It is always lovely to see conservation efforts pay off. The work that conservation groups do to preserve delicate species is vital and challenging, so seeing those efforts bear fruit is rewarding. Unfortunately, conservation is often not so simple. Where one species manages to thrive after decline, others languish and others embark on a journey that is rife with ups and downs. Good news is often followed up by bad news and it is sometimes all you can hope for that for each step backward two more steps are taken forward. This week, nothing has demonstrated this idea more poignantly than two pieces of news regarding the conservation of puffins.
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Puffins, those charming members of the auk family which seem to resemble penguins with large orange bills, are globally vulnerable. Like many seabirds, they nest in large colonies to which they tend to return each year to breed. Puffins only raise one chick each year and so disruptions to things like fish stocks, habitat availability, and other factors in the success of the breeding colony, can quickly prove devastating for their numbers.
This is why many of the largest puffin breeding colonies are monitored by conservationists. In Ireland, one of the largest colonies is Skellig Michael. Skellig Michael is a rocky island which has a robust seabird population. In early May, the success of the puffin colony on Skellig Michael was celebrated by birders when, in a single day, over 8,000 individual puffins were recorded on the island or in its surrounding waters.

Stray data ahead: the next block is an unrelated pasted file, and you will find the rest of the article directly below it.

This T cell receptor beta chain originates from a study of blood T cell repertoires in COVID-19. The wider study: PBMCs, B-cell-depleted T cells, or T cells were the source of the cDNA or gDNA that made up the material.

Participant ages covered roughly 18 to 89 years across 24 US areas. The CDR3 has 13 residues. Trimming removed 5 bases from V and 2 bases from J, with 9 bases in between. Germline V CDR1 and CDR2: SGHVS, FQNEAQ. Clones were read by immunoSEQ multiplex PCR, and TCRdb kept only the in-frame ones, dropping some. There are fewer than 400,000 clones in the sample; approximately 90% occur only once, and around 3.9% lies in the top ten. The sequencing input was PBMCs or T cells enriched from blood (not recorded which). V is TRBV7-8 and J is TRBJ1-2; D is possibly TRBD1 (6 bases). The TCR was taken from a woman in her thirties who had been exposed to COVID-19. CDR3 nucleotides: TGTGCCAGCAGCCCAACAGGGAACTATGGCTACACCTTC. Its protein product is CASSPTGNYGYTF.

Skellig Michael’s status as a nature reserve has likely contributed to the colony’s success, but researchers in Ireland have cautioned against excessive optimism. Puffin numbers in Ireland are still in general decline, but this boom in the Skellig Michael colony may represent the positive impact of conservation efforts on this particular Irish population.
Iceland is home to more than 60 percent of the global population of Atlantic Puffins. As the species declines around the globe, conservation efforts must focus especially on protecting the Icelandic population if the species is to survive and thrive.
Unfortunately, amidst news that the Skellig Michael colony is thriving, comes news that the decline of puffins in Iceland is much more severe than was previously believed. In the past, it was estimated that the puffin population in Iceland had shrunk by 40 percent since 1995. New data suggests otherwise. The current figures suggest a staggering decline of 70 percent in the last 30 years. The primary cause for this sharper decline is believed to be food scarcity. As fish stocks drop, puffins are no longer able to fish to sustain themselves.
This pattern of success and heartbreaking setbacks is the duality of conservation. Even as communities and governments bolster small populations so that they may grow and thrive, larger global populations are unable to escape the pressures which drive their populations down.
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